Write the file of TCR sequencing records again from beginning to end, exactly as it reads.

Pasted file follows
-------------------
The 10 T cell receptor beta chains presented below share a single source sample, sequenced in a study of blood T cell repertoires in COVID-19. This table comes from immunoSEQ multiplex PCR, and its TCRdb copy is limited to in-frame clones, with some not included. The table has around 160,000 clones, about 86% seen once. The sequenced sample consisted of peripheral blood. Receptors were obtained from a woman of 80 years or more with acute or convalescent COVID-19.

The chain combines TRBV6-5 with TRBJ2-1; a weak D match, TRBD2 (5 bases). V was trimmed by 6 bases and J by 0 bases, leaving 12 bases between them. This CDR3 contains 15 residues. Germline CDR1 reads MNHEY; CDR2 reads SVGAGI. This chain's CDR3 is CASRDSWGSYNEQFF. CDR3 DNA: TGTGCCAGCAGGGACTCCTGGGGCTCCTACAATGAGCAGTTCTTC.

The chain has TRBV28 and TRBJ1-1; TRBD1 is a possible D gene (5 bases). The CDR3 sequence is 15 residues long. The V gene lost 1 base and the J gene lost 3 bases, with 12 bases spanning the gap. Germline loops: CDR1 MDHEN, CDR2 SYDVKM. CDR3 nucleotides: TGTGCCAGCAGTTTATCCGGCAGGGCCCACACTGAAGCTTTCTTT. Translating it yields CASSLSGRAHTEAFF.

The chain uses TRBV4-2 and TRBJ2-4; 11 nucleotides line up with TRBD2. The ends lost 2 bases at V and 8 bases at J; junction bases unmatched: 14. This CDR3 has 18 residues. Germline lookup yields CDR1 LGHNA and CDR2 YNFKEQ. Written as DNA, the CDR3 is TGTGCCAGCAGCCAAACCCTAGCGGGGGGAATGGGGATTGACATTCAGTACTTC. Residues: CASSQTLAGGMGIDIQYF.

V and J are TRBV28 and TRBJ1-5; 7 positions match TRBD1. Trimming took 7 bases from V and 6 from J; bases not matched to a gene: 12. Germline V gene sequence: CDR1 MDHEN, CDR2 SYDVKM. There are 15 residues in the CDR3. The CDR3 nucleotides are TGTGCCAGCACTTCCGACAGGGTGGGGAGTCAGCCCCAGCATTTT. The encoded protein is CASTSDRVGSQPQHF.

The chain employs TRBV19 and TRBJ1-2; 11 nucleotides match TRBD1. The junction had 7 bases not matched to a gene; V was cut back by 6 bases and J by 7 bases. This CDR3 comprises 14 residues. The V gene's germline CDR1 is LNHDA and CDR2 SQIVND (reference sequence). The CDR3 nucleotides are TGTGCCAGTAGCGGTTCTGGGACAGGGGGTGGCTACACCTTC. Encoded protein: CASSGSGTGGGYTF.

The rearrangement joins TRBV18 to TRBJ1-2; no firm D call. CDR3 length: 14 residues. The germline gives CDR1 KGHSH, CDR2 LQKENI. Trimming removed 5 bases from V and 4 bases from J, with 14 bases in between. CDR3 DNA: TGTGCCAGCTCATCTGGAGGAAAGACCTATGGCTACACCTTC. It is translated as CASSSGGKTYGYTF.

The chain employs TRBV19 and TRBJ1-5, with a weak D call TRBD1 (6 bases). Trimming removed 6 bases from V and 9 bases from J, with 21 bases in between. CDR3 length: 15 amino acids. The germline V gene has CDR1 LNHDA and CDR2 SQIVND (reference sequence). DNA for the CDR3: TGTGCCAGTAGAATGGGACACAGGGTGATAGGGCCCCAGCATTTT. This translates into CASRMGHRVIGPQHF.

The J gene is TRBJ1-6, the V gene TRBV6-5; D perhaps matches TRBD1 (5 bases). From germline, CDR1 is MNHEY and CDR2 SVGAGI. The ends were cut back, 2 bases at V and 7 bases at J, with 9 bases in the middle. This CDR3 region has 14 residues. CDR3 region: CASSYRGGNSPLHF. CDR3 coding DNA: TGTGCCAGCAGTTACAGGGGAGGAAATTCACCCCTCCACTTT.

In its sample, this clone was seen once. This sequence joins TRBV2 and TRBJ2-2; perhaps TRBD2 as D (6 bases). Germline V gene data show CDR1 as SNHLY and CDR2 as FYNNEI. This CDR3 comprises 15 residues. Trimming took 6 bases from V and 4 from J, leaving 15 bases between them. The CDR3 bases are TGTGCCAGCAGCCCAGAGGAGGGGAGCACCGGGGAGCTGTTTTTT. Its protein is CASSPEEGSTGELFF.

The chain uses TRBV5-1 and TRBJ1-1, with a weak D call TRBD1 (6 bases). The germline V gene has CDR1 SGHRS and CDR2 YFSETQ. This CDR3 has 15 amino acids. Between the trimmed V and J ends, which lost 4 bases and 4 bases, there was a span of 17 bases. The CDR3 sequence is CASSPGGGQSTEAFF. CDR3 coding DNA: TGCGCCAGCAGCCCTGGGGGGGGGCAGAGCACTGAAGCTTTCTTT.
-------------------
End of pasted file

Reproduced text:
The 10 T cell receptor beta chains presented below share a single source sample, sequenced in a study of blood T cell repertoires in COVID-19. This table comes from immunoSEQ multiplex PCR, and its TCRdb copy is limited to in-frame clones, with some not included. The table has around 160,000 clones, about 86% seen once. The sequenced sample consisted of peripheral blood. Receptors were obtained from a woman of 80 years or more with acute or convalescent COVID-19.

The chain combines TRBV6-5 with TRBJ2-1; a weak D match, TRBD2 (5 bases). V was trimmed by 6 bases and J by 0 bases, leaving 12 bases between them. This CDR3 contains 15 residues. Germline CDR1 reads MNHEY; CDR2 reads SVGAGI. This chain's CDR3 is CASRDSWGSYNEQFF. CDR3 DNA: TGTGCCAGCAGGGACTCCTGGGGCTCCTACAATGAGCAGTTCTTC.

The chain has TRBV28 and TRBJ1-1; TRBD1 is a possible D gene (5 bases). The CDR3 sequence is 15 residues long. The V gene lost 1 base and the J gene lost 3 bases, with 12 bases spanning the gap. Germline loops: CDR1 MDHEN, CDR2 SYDVKM. CDR3 nucleotides: TGTGCCAGCAGTTTATCCGGCAGGGCCCACACTGAAGCTTTCTTT. Translating it yields CASSLSGRAHTEAFF.

The chain uses TRBV4-2 and TRBJ2-4; 11 nucleotides line up with TRBD2. The ends lost 2 bases at V and 8 bases at J; junction bases unmatched: 14. This CDR3 has 18 residues. Germline lookup yields CDR1 LGHNA and CDR2 YNFKEQ. Written as DNA, the CDR3 is TGTGCCAGCAGCCAAACCCTAGCGGGGGGAATGGGGATTGACATTCAGTACTTC. Residues: CASSQTLAGGMGIDIQYF.

V and J are TRBV28 and TRBJ1-5; 7 positions match TRBD1. Trimming took 7 bases from V and 6 from J; bases not matched to a gene: 12. Germline V gene sequence: CDR1 MDHEN, CDR2 SYDVKM. There are 15 residues in the CDR3. The CDR3 nucleotides are TGTGCCAGCACTTCCGACAGGGTGGGGAGTCAGCCCCAGCATTTT. The encoded protein is CASTSDRVGSQPQHF.

The chain employs TRBV19 and TRBJ1-2; 11 nucleotides match TRBD1. The junction had 7 bases not matched to a gene; V was cut back by 6 bases and J by 7 bases. This CDR3 comprises 14 residues. The V gene's germline CDR1 is LNHDA and CDR2 SQIVND (reference sequence). The CDR3 nucleotides are TGTGCCAGTAGCGGTTCTGGGACAGGGGGTGGCTACACCTTC. Encoded protein: CASSGSGTGGGYTF.

The rearrangement joins TRBV18 to TRBJ1-2; no firm D call. CDR3 length: 14 residues. The germline gives CDR1 KGHSH, CDR2 LQKENI. Trimming removed 5 bases from V and 4 bases from J, with 14 bases in between. CDR3 DNA: TGTGCCAGCTCATCTGGAGGAAAGACCTATGGCTACACCTTC. It is translated as CASSSGGKTYGYTF.

The chain employs TRBV19 and TRBJ1-5, with a weak D call TRBD1 (6 bases). Trimming removed 6 bases from V and 9 bases from J, with 21 bases in between. CDR3 length: 15 amino acids. The germline V gene has CDR1 LNHDA and CDR2 SQIVND (reference sequence). DNA for the CDR3: TGTGCCAGTAGAATGGGACACAGGGTGATAGGGCCCCAGCATTTT. This translates into CASRMGHRVIGPQHF.

The J gene is TRBJ1-6, the V gene TRBV6-5; D perhaps matches TRBD1 (5 bases). From germline, CDR1 is MNHEY and CDR2 SVGAGI. The ends were cut back, 2 bases at V and 7 bases at J, with 9 bases in the middle. This CDR3 region has 14 residues. CDR3 region: CASSYRGGNSPLHF. CDR3 coding DNA: TGTGCCAGCAGTTACAGGGGAGGAAATTCACCCCTCCACTTT.

In its sample, this clone was seen once. This sequence joins TRBV2 and TRBJ2-2; perhaps TRBD2 as D (6 bases). Germline V gene data show CDR1 as SNHLY and CDR2 as FYNNEI. This CDR3 comprises 15 residues. Trimming took 6 bases from V and 4 from J, leaving 15 bases between them. The CDR3 bases are TGTGCCAGCAGCCCAGAGGAGGGGAGCACCGGGGAGCTGTTTTTT. Its protein is CASSPEEGSTGELFF.

The chain uses TRBV5-1 and TRBJ1-1, with a weak D call TRBD1 (6 bases). The germline V gene has CDR1 SGHRS and CDR2 YFSETQ. This CDR3 has 15 amino acids. Between the trimmed V and J ends, which lost 4 bases and 4 bases, there was a span of 17 bases. The CDR3 sequence is CASSPGGGQSTEAFF. CDR3 coding DNA: TGCGCCAGCAGCCCTGGGGGGGGGCAGAGCACTGAAGCTTTCTTT.